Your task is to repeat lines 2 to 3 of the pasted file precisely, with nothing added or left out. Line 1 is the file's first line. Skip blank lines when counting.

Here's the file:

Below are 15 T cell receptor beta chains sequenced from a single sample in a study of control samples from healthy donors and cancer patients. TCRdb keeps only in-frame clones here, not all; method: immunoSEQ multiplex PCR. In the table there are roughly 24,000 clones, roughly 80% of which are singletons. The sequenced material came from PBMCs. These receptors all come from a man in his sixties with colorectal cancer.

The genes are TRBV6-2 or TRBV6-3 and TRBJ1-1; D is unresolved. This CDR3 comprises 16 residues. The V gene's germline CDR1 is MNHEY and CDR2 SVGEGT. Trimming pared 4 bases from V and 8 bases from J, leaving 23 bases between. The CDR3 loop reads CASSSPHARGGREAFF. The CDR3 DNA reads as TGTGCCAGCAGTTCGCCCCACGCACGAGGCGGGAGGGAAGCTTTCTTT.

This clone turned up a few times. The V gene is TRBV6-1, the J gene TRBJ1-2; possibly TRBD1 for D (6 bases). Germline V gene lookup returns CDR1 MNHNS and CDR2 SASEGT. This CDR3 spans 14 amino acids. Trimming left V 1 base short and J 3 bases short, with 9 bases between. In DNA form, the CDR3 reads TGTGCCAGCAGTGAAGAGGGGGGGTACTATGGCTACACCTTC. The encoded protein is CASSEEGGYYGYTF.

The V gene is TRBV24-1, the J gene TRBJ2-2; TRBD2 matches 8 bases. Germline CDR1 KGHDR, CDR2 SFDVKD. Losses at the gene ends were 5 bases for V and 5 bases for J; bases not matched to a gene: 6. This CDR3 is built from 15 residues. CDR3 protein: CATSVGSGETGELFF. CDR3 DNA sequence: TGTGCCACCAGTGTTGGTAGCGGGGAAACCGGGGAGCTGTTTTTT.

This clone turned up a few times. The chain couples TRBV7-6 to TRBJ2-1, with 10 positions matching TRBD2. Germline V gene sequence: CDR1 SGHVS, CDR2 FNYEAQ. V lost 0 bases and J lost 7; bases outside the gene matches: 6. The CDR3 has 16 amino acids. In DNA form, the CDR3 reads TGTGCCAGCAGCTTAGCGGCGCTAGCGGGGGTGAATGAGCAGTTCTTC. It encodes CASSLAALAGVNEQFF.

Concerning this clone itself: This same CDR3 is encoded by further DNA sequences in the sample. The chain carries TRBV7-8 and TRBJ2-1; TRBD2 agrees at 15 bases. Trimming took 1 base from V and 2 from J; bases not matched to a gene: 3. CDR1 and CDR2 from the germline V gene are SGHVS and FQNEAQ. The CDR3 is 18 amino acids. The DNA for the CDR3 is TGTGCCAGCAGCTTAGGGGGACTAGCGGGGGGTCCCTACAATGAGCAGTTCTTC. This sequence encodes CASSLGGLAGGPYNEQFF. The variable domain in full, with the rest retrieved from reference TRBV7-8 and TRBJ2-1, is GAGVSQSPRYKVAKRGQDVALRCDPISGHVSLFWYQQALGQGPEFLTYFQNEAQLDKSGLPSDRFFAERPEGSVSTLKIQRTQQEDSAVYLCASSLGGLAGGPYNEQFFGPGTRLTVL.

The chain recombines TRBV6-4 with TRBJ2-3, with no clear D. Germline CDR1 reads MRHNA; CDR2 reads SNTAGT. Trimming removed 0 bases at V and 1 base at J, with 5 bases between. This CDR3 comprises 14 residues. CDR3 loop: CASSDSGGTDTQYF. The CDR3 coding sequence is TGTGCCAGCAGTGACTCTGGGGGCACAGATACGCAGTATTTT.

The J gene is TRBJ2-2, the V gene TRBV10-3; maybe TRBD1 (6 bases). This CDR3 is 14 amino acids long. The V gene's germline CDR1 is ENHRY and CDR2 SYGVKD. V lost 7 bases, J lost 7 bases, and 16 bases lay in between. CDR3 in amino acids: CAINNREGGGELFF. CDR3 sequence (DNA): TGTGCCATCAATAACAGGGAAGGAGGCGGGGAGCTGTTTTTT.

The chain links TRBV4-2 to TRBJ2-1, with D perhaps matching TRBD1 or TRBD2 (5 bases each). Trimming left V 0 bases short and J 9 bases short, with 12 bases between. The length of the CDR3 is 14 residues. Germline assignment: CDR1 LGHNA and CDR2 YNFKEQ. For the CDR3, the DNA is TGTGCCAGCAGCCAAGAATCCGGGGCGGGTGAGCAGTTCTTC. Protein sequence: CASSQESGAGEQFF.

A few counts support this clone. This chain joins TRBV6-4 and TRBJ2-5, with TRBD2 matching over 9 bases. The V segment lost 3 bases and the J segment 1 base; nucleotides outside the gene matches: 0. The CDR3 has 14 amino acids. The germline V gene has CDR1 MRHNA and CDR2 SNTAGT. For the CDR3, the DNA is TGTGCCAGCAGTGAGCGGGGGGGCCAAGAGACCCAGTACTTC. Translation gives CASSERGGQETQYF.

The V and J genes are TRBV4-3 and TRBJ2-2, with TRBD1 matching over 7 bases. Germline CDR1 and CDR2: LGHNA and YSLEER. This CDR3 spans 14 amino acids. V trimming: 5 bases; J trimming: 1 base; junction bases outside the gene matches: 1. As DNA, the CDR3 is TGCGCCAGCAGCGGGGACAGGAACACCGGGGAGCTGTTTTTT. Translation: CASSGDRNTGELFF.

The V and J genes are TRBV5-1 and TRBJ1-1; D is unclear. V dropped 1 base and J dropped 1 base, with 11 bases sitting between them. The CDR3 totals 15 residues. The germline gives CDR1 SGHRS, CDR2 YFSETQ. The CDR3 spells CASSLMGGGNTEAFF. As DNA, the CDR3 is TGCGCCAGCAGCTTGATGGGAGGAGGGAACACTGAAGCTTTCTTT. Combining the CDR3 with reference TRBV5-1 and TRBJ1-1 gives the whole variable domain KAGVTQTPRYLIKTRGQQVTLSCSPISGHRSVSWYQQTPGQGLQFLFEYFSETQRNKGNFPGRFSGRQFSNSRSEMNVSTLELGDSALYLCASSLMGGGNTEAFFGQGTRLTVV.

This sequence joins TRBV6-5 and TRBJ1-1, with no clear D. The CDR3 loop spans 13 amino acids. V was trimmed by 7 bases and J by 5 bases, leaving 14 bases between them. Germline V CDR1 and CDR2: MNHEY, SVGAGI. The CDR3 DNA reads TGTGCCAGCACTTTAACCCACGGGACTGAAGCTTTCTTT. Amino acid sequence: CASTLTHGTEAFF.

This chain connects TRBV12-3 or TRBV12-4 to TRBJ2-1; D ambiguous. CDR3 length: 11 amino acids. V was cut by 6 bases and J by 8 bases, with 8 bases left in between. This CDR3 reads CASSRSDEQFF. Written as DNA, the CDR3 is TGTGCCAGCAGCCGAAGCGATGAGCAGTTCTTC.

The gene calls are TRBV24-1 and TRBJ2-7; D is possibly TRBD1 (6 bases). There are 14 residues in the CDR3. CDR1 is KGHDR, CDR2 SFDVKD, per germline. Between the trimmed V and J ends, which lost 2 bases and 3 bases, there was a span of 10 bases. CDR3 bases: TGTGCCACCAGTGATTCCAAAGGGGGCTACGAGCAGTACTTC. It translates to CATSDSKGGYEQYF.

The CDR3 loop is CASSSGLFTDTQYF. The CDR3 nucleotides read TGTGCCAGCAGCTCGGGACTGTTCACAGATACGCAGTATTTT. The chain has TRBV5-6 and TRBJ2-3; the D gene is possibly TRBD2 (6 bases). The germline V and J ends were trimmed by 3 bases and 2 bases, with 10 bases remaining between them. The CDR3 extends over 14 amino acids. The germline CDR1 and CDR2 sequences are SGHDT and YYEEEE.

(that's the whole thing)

The genes are TRBV6-2 or TRBV6-3 and TRBJ1-1; D is unresolved. This CDR3 comprises 16 residues. The V gene's germline CDR1 is MNHEY and CDR2 SVGEGT. Trimming pared 4 bases from V and 8 bases from J, leaving 23 bases between. The CDR3 loop reads CASSSPHARGGREAFF. The CDR3 DNA reads as TGTGCCAGCAGTTCGCCCCACGCACGAGGCGGGAGGGAAGCTTTCTTT.

This clone turned up a few times. The V gene is TRBV6-1, the J gene TRBJ1-2; possibly TRBD1 for D (6 bases). Germline V gene lookup returns CDR1 MNHNS and CDR2 SASEGT. This CDR3 spans 14 amino acids. Trimming left V 1 base short and J 3 bases short, with 9 bases between. In DNA form, the CDR3 reads TGTGCCAGCAGTGAAGAGGGGGGGTACTATGGCTACACCTTC. The encoded protein is CASSEEGGYYGYTF.